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Euthanasia opposed again

Nearly a third of GPs would help a patient to die if the law permitted, a survey reveals.

Some 30 per cent of 200 GPs surveyed by pressure group Dignity in Dying said they would be willing in principle, if the law permitted, to write a prescription to assist a patient to die, if their suffering could not be relieved by palliative care.

When asked to put themselves in the position of a terminally ill patient, 43 per cent of GPs said they would want a doctor to write a prescription for them.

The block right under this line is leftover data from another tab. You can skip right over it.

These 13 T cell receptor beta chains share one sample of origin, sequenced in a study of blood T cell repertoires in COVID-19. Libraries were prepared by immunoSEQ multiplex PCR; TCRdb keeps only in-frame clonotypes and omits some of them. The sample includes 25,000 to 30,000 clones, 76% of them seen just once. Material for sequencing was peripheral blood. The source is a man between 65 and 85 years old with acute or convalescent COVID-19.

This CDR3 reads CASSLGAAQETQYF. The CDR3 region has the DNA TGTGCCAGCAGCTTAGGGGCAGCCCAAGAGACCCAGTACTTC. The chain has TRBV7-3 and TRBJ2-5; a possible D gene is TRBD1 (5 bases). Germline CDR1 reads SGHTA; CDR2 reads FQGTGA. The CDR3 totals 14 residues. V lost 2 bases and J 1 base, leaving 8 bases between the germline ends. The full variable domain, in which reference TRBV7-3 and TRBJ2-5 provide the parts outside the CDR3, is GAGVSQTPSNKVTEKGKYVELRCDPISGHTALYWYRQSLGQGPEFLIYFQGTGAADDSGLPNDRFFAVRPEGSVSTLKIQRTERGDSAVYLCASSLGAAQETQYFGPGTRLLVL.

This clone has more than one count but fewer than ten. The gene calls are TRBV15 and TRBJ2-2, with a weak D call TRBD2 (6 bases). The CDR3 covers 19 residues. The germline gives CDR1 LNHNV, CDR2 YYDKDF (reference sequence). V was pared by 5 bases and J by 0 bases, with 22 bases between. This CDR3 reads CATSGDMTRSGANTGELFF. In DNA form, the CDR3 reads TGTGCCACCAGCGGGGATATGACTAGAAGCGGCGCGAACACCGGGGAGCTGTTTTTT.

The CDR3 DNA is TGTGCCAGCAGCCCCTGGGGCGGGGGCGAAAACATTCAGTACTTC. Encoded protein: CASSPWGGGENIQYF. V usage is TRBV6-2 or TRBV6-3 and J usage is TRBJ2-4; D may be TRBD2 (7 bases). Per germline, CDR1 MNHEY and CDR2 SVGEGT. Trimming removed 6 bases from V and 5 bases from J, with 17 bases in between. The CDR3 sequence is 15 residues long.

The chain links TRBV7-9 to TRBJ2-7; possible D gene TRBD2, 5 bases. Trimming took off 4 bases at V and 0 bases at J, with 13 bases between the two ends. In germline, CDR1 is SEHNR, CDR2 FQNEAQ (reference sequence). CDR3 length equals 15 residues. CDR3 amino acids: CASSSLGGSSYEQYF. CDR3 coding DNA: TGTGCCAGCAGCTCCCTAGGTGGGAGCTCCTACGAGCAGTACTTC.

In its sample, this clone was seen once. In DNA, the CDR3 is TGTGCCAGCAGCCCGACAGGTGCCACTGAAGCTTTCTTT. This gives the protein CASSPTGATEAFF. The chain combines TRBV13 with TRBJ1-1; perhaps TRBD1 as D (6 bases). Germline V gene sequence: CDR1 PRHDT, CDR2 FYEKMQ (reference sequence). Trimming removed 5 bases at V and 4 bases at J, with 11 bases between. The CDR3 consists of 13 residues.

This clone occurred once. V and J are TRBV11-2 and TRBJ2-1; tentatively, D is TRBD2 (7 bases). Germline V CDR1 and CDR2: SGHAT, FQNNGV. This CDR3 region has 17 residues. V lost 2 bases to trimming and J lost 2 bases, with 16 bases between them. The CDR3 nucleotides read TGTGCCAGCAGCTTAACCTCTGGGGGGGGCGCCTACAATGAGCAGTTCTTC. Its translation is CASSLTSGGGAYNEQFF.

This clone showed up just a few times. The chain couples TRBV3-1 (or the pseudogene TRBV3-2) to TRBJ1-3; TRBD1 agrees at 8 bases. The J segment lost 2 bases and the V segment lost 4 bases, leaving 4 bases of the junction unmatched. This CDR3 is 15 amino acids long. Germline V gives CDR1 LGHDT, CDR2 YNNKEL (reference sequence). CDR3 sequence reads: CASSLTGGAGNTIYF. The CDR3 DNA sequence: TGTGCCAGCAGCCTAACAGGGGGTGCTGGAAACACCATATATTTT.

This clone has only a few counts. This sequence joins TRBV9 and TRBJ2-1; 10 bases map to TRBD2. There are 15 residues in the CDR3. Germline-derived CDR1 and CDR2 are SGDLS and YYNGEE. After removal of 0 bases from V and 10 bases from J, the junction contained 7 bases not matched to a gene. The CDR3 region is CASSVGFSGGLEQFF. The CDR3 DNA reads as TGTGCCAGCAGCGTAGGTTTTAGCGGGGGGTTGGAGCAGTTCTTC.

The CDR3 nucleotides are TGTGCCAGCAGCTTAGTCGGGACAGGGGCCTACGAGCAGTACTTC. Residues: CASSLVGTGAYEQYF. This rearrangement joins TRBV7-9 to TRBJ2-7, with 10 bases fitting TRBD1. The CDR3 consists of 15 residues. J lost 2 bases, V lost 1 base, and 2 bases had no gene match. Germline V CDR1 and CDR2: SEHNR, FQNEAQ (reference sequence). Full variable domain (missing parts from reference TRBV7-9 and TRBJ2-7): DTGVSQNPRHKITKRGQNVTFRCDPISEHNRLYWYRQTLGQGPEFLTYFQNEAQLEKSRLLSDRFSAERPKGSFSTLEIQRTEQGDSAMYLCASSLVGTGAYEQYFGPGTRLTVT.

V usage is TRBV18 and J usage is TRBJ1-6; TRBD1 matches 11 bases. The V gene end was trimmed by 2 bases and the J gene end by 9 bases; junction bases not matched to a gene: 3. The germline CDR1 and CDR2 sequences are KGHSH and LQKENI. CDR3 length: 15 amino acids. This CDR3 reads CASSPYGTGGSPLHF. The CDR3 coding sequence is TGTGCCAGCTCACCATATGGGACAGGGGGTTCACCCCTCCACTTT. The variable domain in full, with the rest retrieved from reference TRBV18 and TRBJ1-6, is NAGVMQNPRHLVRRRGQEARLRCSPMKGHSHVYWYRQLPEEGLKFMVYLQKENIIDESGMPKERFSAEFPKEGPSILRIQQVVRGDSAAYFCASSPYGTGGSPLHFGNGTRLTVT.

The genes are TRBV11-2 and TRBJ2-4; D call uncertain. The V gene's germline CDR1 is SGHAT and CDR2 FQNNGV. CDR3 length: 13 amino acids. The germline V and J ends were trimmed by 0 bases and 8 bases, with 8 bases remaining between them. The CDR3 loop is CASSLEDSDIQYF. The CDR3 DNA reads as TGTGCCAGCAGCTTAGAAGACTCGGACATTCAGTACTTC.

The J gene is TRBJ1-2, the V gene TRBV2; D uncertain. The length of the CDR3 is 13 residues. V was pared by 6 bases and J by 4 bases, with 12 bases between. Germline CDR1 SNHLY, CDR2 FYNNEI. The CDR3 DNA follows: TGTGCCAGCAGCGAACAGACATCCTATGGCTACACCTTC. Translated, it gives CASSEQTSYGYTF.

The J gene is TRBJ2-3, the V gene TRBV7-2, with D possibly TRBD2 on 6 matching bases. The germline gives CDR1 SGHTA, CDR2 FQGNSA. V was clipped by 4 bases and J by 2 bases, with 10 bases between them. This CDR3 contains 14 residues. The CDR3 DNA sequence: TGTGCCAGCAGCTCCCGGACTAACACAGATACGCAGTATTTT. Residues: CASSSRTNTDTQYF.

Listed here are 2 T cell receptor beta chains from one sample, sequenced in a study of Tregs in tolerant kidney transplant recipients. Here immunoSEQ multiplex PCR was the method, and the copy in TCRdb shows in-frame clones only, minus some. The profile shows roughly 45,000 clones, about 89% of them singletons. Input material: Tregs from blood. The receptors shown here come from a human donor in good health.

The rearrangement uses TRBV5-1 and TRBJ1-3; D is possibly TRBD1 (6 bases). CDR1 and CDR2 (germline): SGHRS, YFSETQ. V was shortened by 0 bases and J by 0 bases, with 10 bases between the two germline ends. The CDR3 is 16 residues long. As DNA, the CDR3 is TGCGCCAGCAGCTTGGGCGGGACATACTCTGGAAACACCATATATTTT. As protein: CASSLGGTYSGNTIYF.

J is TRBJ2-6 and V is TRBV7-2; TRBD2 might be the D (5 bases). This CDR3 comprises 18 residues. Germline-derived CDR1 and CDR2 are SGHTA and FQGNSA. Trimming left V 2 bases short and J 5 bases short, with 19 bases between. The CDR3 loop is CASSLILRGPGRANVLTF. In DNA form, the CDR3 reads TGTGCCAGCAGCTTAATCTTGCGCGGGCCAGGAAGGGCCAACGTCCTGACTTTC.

The results came as doctors at the BMA's annual representative meeting in Belfast voted to reinstate its policy of opposing euthanasia and physician-assisted suicide – only a year after voting for a neutral stance.

Physician-assisted suicide was rejected a majority of 165 to 88 and voluntary euthanasia by 163 to 88.

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